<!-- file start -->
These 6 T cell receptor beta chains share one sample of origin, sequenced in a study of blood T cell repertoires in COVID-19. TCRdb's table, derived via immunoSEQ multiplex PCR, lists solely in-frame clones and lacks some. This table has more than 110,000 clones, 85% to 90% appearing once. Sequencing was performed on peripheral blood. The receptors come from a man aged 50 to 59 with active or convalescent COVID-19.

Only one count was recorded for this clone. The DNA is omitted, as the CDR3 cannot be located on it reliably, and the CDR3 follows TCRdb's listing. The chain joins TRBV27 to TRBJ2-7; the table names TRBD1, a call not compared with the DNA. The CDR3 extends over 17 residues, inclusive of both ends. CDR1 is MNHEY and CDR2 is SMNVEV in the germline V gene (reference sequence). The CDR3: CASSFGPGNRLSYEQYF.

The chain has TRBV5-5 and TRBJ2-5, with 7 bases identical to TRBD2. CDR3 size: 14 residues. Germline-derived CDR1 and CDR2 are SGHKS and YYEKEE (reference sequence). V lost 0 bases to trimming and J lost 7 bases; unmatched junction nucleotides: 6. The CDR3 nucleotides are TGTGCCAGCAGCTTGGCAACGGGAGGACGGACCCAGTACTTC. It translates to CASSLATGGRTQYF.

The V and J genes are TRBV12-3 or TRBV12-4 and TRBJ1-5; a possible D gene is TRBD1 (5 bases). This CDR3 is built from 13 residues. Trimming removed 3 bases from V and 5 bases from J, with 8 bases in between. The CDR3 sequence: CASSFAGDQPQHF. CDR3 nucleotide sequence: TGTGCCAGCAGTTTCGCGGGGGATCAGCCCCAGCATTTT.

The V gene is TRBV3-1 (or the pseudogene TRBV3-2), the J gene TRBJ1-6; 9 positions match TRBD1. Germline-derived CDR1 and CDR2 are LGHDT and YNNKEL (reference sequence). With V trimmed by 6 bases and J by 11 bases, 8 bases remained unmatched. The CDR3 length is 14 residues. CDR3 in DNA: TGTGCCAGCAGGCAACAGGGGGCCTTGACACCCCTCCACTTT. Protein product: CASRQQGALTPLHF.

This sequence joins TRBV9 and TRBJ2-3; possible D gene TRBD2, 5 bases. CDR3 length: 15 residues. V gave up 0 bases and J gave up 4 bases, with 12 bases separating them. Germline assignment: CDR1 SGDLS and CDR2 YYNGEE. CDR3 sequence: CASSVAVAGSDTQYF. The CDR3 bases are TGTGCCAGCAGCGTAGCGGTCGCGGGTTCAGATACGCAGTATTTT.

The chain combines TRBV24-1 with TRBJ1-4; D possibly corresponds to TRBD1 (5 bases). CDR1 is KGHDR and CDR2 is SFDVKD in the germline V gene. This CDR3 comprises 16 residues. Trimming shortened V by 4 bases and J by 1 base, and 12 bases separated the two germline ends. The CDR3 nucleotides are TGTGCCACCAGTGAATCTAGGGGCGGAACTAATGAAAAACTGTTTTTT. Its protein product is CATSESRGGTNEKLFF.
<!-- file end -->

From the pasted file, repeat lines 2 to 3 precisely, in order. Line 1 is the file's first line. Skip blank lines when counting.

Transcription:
Only one count was recorded for this clone. The DNA is omitted, as the CDR3 cannot be located on it reliably, and the CDR3 follows TCRdb's listing. The chain joins TRBV27 to TRBJ2-7; the table names TRBD1, a call not compared with the DNA. The CDR3 extends over 17 residues, inclusive of both ends. CDR1 is MNHEY and CDR2 is SMNVEV in the germline V gene (reference sequence). The CDR3: CASSFGPGNRLSYEQYF.

The chain has TRBV5-5 and TRBJ2-5, with 7 bases identical to TRBD2. CDR3 size: 14 residues. Germline-derived CDR1 and CDR2 are SGHKS and YYEKEE (reference sequence). V lost 0 bases to trimming and J lost 7 bases; unmatched junction nucleotides: 6. The CDR3 nucleotides are TGTGCCAGCAGCTTGGCAACGGGAGGACGGACCCAGTACTTC. It translates to CASSLATGGRTQYF.